Contract. A legally binding document in which the parties make promises to deliver a product or service in exchange for consideration (usually money). There are legal ramifications or other penalties, such as obligation to return funds, if the deliverable is not produced.

Cost-Reimbursable Contract.Provides for payments to WHOI for the actual costs incurred by the institution in performing and completing the contract.

Fixed Price Contract. A firm fixed-price contract provides for a payment that is not subject to any adjustment on the basis of cost experience in performing and completing the contract. If the deliverable is accomplished for less than the fixed price, the supplier may keep the excess funds. Conversely, cost overruns in performing this type of contract must be absorbed by the supplier.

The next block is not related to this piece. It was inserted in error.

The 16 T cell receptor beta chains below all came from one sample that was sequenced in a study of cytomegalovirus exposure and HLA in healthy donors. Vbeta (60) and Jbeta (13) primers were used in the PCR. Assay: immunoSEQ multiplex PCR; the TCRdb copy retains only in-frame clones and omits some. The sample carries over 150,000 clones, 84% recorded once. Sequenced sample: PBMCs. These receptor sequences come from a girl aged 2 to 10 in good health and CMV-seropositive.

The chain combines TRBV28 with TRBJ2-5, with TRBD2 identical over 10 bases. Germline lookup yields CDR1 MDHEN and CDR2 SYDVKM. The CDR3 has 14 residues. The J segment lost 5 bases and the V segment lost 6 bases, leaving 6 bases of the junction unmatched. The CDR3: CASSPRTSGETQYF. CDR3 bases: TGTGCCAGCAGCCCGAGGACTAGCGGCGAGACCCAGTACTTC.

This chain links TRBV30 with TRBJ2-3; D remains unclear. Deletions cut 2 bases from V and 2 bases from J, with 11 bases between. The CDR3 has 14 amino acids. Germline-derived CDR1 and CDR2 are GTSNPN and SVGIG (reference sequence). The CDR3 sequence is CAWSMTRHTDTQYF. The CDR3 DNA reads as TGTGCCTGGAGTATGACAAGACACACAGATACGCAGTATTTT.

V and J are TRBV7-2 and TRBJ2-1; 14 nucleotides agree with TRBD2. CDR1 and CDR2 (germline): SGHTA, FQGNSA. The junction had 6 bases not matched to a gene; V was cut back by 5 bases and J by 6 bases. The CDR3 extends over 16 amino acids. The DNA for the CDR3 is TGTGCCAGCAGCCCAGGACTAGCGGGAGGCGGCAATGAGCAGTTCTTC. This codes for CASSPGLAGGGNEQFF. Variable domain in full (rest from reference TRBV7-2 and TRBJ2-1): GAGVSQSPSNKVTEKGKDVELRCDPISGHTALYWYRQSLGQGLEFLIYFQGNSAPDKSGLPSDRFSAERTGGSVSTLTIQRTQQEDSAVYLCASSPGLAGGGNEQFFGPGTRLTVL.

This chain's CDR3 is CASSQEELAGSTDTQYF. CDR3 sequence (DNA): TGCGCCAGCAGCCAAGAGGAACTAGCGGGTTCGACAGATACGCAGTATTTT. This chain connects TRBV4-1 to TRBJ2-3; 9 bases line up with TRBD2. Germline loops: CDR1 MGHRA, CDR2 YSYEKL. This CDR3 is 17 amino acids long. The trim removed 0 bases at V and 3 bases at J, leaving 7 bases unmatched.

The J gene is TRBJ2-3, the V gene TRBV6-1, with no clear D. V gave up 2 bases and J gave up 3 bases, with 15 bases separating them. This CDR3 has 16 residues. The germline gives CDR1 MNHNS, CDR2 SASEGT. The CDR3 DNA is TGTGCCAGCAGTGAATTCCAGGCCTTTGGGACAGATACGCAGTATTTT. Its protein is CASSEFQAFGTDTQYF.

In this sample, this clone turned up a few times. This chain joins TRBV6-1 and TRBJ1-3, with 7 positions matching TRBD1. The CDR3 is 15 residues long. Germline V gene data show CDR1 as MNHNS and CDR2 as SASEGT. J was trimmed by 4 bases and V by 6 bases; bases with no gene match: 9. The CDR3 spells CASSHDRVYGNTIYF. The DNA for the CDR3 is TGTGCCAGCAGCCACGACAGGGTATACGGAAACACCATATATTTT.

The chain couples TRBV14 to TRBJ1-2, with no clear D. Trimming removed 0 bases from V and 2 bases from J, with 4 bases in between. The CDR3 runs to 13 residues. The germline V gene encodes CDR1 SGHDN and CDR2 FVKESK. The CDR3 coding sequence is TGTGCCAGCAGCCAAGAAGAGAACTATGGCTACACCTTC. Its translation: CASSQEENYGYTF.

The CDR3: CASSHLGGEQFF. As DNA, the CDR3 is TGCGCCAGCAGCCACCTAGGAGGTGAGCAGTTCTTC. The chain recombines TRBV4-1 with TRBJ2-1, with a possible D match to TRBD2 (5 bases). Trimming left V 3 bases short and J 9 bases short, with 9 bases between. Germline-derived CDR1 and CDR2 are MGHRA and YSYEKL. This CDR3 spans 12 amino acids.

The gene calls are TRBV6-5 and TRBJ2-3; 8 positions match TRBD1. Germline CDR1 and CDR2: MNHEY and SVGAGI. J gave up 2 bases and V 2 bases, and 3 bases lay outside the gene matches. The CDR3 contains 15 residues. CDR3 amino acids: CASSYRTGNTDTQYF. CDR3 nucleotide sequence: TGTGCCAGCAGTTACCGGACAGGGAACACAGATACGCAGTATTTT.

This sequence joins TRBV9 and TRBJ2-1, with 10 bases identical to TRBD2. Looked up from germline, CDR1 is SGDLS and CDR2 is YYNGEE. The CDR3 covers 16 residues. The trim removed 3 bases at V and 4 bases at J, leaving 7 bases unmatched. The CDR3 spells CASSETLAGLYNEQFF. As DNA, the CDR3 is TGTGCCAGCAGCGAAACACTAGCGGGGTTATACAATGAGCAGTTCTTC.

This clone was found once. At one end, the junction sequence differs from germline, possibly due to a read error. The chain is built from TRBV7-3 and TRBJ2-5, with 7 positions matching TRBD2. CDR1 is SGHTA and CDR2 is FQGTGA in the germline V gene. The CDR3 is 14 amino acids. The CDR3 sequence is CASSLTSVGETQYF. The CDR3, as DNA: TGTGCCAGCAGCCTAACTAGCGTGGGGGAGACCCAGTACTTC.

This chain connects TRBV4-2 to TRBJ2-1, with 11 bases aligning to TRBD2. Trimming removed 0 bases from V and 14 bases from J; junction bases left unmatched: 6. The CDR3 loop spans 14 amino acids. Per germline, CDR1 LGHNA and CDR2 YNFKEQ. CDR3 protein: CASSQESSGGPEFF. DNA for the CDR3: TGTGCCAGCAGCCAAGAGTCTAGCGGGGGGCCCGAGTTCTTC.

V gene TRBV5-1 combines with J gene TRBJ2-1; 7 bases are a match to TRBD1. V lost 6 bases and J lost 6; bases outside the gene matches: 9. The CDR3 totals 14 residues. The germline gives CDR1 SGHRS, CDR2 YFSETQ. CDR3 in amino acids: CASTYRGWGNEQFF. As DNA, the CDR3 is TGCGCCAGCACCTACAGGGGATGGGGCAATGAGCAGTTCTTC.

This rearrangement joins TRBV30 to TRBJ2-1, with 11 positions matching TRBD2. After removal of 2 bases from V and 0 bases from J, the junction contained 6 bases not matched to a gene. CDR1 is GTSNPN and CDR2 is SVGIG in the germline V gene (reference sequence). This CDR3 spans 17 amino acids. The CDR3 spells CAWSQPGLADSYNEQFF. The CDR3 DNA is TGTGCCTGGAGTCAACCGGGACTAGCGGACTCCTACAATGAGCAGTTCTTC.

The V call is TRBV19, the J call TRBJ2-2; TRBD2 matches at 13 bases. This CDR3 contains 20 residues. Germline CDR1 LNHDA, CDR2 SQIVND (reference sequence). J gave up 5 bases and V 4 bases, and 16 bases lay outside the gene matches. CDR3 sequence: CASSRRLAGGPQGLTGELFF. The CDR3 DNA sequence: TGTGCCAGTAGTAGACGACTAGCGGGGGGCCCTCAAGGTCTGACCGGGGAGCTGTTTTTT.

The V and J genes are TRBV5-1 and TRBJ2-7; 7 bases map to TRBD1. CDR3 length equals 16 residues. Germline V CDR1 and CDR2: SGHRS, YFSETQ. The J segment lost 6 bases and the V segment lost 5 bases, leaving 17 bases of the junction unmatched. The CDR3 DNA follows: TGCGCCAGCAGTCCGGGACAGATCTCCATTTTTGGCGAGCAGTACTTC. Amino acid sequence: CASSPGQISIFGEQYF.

Funding Instrument.  Legal document used to formalize the terms and conditions and the nature of mutual agreements between the funding agency and extramural performers. The types of instruments further the official purposes of the awarding agency and reflect the relationships between the parties. The choice among the grant, cooperative agreement or contract award instruments in any given circumstances entail different levels of involvement by the agency andshould be made using uniform criteria.

Grant Funding. Mechanism used when one party grants funds to another party to do something in reasonable hopes that the task can be accomplished.

Prime Funding Source. The entity (person, company, agency or institution) that provides funds to accomplish a task, even if those funds are administered through another entity as in the case of subawards.

Fee Rebates